Normally I would not post about ‘just’ a church. But what makes this church special (and I know this because of the Wan Chai Urban Myths tour) is that it is not easily recognised as such.
Of course, if you walk along Star Street and read what it says next to the entrance of a residential building, you’ll quickly know that there is a place of worship inside.
A catholic church has been in this area for more than 150 years. But it started small: the first church was the St Francis Xavier Chapel, which was the place of worship for the Wan Chai parishioners. It was built already around 1845, but it was too small for the growing number of Wan Chai parishioners. Wan Chai residents were mostly poor people, but they donated to a construction fund and after years of donations (which started in 1940), the church was opened in 1950 and named ‘Our Lady of Mount Carmel‘ in 1959.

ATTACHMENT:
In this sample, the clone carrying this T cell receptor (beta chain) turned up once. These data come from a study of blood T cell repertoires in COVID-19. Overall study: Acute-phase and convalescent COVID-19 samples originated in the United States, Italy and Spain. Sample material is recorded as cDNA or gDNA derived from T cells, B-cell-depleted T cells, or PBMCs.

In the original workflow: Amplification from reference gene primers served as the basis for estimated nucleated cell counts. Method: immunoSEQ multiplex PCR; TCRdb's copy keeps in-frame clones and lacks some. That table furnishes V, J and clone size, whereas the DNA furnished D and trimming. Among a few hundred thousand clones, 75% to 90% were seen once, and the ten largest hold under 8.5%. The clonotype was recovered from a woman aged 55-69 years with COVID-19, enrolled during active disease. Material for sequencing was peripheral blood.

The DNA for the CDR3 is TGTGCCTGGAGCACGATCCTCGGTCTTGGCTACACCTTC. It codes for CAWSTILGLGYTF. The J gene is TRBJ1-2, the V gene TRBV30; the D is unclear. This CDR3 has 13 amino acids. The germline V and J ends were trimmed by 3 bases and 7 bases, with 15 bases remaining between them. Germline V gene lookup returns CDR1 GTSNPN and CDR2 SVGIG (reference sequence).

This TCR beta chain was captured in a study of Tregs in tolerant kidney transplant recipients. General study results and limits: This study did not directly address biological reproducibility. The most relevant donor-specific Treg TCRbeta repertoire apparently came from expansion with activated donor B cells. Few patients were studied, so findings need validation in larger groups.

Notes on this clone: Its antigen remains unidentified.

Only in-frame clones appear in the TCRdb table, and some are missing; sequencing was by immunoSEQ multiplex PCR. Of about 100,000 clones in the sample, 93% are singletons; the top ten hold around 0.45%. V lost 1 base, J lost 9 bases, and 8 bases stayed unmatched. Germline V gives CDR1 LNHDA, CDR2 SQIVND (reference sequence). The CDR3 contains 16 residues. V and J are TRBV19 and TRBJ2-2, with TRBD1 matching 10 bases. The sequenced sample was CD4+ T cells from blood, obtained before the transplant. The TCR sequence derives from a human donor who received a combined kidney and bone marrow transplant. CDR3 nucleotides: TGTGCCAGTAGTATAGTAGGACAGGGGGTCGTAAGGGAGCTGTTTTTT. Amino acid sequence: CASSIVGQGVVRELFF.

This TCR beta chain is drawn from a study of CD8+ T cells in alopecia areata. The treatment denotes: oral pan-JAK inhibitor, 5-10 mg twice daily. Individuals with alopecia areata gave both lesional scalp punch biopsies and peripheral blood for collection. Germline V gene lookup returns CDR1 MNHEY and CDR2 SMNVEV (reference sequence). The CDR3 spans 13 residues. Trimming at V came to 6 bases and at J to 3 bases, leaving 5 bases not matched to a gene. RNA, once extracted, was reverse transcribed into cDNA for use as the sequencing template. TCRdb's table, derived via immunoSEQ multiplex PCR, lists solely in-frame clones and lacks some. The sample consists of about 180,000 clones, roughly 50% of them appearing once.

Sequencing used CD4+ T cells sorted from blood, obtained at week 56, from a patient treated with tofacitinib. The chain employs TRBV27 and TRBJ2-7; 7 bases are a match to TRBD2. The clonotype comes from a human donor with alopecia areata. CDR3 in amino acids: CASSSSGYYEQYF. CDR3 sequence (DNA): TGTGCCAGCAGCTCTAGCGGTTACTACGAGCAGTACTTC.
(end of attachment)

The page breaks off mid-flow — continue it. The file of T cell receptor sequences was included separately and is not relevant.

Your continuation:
In 1990s, the diocese sold the church and the lot and the proceeds were used for the development of other parishes. However, after many negotiations, the developer, in 1997, agreed to have a church inside the new building on the same site. The new church was officially opened in 2001 – and it is a mix of old and new.
When you enter the lobby, you can see the statue of the Lady on the left hand side. Looking up, there are two bells hanging from the ceiling, which (I have been told) formed part of the old church.
Inside the new church, the big skylight above the altar catches one’s attention – it consists of lots of small sparkling pieces of crystal beads hanging down and a the suspended golden cross. The skylight means heaven, the crystal beads hanging down like a waterfall denote the manifestation of salvation and the suspended cross is Jesus coming down from heaven.
There is also water running inside the church – rumour or myth has it that this water has always been running inside the church, since it was built in the 1950s. But I do not know where it comes from and whether it really is the same stream that used to run in the old church.